Apr 30, 2013

When NBA player Jason Collins bravely came out and announced his truth to the world there were a lot of people that openly support him and some not so much.

One of my favorite expressions of support actually came from a player that I'm not a big fan of, Kobe Bryant.  I honestly thought he had the quote of the day when on Twitter he wrote: “Proud of @jasoncollins34. Don’t suffocate who u r because of the ignorance of others.” He added the hashtags “courage” and “support.”

Kobe was joined by countless other current and former professional athletes in their expression of support for Collins, but then there were some who wholeheartedly disagreed with Collins such as ESPN Chris Broussard who based his disagreement on his religious beliefs.

Here is what Broussard had to say about Collins coming out of the closet:

Personally, I don’t believe that you can live an openly homosexual lifestyle or an openly, like premarital sex between heterosexuals. If you’re openly living that type of lifestyle, then the Bible says you know them by their fruits. It says that, you know, that’s a sin. If you’re openly living in unrepentant sin, whatever it may be, not just homosexuality, whatever it maybe, I believe that’s walking in open rebellion to God and to Jesus Christ. So I would not characterize that person as a Christian because I don’t think the bible would characterize them as a Christian.

Now it's easy for some of us to lampoon what Broussard said, but if we're being honest we can't pretend that he resides in some sort of vacuum where he is the only person that has these types of thoughts.  How many times have you been in Church and heard your pastor express the same sentiment when it comes to homosexuality?

I actually didn't have to look too far to find plenty of people that openly agreed with what Broussard had to say.  Many were on Facebook as well as Twitter expressing the same sentiment.  Some even expressed not understanding the need for gay athletes to come out of the closet.  They said that straight people don't come out to the world announcing that they're straight so why do gay people have to come out and announce that they're gay.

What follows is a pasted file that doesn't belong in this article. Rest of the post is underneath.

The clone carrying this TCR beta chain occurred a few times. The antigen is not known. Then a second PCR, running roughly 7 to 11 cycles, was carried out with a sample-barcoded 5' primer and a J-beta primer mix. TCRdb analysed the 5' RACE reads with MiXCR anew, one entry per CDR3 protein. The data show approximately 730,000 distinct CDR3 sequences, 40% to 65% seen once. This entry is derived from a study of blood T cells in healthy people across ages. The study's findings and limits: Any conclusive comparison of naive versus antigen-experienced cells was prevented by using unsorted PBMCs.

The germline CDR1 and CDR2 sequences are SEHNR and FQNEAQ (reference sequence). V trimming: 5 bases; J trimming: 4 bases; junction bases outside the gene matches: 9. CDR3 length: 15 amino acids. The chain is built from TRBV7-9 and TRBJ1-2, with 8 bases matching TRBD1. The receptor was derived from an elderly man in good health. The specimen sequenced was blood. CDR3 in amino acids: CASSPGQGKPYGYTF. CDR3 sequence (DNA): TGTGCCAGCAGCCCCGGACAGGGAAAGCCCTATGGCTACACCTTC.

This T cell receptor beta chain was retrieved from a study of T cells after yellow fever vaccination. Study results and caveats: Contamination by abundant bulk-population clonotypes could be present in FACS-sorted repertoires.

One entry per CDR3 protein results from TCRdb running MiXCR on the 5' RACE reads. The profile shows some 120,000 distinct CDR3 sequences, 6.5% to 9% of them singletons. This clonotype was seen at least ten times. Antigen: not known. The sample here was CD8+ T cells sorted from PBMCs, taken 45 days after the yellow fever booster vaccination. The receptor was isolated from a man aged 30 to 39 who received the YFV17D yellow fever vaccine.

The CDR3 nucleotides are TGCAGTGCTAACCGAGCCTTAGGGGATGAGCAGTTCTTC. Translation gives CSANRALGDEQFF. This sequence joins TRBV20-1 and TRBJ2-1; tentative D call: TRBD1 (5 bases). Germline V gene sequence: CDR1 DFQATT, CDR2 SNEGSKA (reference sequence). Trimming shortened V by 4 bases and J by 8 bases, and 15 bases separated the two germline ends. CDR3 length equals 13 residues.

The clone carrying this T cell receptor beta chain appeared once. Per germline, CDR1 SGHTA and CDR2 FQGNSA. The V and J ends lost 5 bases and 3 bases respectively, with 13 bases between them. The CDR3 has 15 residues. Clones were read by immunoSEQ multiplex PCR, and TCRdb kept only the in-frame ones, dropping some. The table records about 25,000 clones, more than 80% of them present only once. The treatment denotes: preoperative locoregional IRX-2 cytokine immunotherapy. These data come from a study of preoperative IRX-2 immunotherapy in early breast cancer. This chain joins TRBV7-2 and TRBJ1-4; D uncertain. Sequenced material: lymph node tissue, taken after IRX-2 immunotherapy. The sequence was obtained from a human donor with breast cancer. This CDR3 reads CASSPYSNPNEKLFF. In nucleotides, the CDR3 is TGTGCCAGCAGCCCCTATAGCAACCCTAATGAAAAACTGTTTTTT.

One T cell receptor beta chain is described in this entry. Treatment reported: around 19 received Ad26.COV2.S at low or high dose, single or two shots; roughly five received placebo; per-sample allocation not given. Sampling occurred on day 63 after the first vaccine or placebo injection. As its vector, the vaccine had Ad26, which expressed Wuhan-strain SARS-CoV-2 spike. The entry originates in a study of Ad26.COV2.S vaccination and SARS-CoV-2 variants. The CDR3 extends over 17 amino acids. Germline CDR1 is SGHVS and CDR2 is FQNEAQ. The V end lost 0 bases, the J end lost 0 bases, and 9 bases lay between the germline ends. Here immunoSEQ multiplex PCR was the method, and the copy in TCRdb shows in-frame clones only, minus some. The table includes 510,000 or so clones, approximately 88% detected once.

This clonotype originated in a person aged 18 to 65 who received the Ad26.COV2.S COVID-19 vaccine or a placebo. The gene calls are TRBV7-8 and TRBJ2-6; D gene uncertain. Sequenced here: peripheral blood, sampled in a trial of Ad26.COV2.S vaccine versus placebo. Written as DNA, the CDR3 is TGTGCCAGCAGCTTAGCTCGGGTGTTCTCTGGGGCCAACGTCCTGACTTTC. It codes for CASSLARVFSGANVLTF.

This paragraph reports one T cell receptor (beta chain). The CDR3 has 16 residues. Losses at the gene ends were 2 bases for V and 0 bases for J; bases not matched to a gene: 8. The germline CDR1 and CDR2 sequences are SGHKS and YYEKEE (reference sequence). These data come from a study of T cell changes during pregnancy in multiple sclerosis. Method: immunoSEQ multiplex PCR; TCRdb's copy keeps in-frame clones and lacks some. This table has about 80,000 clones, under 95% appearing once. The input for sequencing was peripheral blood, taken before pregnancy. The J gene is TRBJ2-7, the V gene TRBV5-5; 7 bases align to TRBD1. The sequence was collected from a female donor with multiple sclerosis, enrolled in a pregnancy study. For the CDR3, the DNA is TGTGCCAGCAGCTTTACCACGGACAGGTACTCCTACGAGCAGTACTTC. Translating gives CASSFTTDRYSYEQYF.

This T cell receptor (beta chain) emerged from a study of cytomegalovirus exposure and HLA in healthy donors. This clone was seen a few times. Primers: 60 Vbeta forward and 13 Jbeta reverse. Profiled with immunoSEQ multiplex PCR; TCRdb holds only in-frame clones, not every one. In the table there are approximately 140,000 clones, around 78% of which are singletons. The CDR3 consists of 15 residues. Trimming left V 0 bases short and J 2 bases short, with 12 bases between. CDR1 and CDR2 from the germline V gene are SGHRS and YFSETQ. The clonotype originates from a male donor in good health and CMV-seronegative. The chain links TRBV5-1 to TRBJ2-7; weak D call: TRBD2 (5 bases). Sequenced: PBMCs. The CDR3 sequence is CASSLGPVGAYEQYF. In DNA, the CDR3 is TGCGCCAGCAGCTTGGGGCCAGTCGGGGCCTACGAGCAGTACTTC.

The comparison was so preposterous that I felt it best for me to just ignore the entire conversation.

You see, I've made it no secret that I am a strong proponent of gay rights and gay people, but I can also respectfully disagree with a person without lambasting their religion. 

Now with that being said, I've always found it quite interesting that people use the Bible to justify attacking homosexuals when it was the same bible that was used to justify American slavery.

Muslim extremists use the holy Qu'ran to justify the killing of infidels, but yet you'll be hard press to find a lot of people encouraging their beliefs by saying it's justified because it is in the Qu'ran.

Is killing a person's spirit not just as deadly as killing a person's body? 

Tearing down a person because they express their truth is an attack whether or not you use your religion to justify it.


1 comment:

  1. I don't think there is ever justification for "attacking" someone. If someone disagrees with a certain point on the basis of their faith, then so be it. To say someone is not a Christian...I didn't know that a Christian was sin-free. All Christians contend with sin on some level. Quite frankly I'm not so sure that God has the same hangup with our issues as much as we do.

    From a political perspective the church has lost a lot of credibility with me. I am so glad there is a separation of church and state.

    As for Jason Collins specifically, most of the criticism that I have read thus far is the fact that he lived this doublelife while in a relationship with his former fiance for 8 years. Lots of people are up in arms about that.

    Cynically speaking, he will capitalize off of this moment. I don't know if his basketball career is over since he is in his mid 30s and not on a winning team. He has set up his post-basketball career pretty nicely if he is interested in commentary/speaking/writing. At the same time, I think some team will pick him up at least for a year so the NBA won't look like they are discriminating, even though he is on the downside of his career.